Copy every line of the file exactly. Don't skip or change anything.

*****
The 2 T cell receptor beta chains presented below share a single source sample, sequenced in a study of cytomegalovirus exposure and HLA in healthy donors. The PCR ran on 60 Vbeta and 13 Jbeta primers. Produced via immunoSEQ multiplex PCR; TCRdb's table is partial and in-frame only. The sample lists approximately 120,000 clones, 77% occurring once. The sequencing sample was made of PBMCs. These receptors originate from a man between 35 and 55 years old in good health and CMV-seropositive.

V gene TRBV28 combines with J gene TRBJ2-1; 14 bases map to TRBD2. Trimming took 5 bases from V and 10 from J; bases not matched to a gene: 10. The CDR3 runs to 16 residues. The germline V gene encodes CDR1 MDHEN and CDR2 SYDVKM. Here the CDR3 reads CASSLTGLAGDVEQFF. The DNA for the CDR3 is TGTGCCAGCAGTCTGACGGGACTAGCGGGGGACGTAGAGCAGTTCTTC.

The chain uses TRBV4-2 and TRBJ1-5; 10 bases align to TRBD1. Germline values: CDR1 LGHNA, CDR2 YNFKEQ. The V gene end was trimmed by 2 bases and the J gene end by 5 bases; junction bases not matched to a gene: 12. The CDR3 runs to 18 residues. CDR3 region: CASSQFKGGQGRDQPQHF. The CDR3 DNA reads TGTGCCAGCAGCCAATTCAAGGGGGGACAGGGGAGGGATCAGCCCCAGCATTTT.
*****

The 2 T cell receptor beta chains presented below share a single source sample, sequenced in a study of cytomegalovirus exposure and HLA in healthy donors. The PCR ran on 60 Vbeta and 13 Jbeta primers. Produced via immunoSEQ multiplex PCR; TCRdb's table is partial and in-frame only. The sample lists approximately 120,000 clones, 77% occurring once. The sequencing sample was made of PBMCs. These receptors originate from a man between 35 and 55 years old in good health and CMV-seropositive.

V gene TRBV28 combines with J gene TRBJ2-1; 14 bases map to TRBD2. Trimming took 5 bases from V and 10 from J; bases not matched to a gene: 10. The CDR3 runs to 16 residues. The germline V gene encodes CDR1 MDHEN and CDR2 SYDVKM. Here the CDR3 reads CASSLTGLAGDVEQFF. The DNA for the CDR3 is TGTGCCAGCAGTCTGACGGGACTAGCGGGGGACGTAGAGCAGTTCTTC.

The chain uses TRBV4-2 and TRBJ1-5; 10 bases align to TRBD1. Germline values: CDR1 LGHNA, CDR2 YNFKEQ. The V gene end was trimmed by 2 bases and the J gene end by 5 bases; junction bases not matched to a gene: 12. The CDR3 runs to 18 residues. CDR3 region: CASSQFKGGQGRDQPQHF. The CDR3 DNA reads TGTGCCAGCAGCCAATTCAAGGGGGGACAGGGGAGGGATCAGCCCCAGCATTTT.